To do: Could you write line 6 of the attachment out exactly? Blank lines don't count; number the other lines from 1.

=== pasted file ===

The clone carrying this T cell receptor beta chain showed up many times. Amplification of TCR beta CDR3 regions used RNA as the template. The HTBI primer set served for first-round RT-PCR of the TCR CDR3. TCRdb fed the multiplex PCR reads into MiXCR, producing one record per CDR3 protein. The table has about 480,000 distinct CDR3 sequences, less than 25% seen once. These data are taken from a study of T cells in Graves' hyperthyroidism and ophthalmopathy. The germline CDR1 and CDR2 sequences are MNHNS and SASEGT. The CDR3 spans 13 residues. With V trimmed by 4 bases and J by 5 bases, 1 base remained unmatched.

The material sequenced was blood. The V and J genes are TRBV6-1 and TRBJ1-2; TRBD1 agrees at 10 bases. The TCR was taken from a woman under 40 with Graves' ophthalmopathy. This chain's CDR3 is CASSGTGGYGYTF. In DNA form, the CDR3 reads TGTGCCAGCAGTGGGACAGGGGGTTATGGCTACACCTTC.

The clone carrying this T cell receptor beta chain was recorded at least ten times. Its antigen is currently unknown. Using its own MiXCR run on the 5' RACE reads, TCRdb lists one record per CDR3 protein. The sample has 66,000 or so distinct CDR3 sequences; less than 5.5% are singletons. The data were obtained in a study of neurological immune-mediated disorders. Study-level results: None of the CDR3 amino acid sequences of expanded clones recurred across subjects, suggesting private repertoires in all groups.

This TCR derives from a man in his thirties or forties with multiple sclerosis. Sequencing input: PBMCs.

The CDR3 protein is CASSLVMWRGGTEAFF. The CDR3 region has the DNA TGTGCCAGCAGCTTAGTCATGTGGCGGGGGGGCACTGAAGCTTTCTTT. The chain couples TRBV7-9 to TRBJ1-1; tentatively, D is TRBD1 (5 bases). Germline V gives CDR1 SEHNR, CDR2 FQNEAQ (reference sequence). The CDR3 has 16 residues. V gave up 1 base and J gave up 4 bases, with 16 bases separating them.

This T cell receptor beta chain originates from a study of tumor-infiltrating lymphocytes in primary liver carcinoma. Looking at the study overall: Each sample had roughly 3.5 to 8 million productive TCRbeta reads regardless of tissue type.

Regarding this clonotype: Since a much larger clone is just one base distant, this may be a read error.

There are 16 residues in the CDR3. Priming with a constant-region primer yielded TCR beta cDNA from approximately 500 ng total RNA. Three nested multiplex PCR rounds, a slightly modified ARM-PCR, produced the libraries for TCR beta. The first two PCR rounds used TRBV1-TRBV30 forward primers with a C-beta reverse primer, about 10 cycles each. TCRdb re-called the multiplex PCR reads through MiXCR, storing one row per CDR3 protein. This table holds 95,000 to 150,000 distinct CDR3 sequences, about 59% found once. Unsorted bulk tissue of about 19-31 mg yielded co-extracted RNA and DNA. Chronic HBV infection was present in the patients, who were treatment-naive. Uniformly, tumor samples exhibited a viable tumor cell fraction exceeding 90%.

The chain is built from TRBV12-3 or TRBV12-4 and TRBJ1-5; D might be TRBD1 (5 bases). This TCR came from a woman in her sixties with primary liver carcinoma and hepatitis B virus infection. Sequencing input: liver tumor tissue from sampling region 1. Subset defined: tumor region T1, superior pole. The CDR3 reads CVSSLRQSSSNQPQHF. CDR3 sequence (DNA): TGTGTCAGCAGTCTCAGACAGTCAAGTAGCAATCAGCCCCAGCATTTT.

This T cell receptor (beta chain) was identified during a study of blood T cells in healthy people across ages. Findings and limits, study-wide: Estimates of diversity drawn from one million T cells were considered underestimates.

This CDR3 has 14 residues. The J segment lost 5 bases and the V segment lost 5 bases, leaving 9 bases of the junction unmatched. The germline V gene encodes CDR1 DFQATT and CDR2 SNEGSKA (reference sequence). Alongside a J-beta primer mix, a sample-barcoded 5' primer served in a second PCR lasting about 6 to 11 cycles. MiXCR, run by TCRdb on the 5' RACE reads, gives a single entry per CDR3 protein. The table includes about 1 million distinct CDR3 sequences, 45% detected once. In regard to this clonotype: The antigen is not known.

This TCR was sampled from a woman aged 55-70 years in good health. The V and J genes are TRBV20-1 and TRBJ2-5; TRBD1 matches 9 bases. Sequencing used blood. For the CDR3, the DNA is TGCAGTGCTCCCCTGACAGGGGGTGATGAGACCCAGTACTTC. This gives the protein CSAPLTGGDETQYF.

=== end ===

This T cell receptor beta chain originates from a study of tumor-infiltrating lymphocytes in primary liver carcinoma. Looking at the study overall: Each sample had roughly 3.5 to 8 million productive TCRbeta reads regardless of tissue type.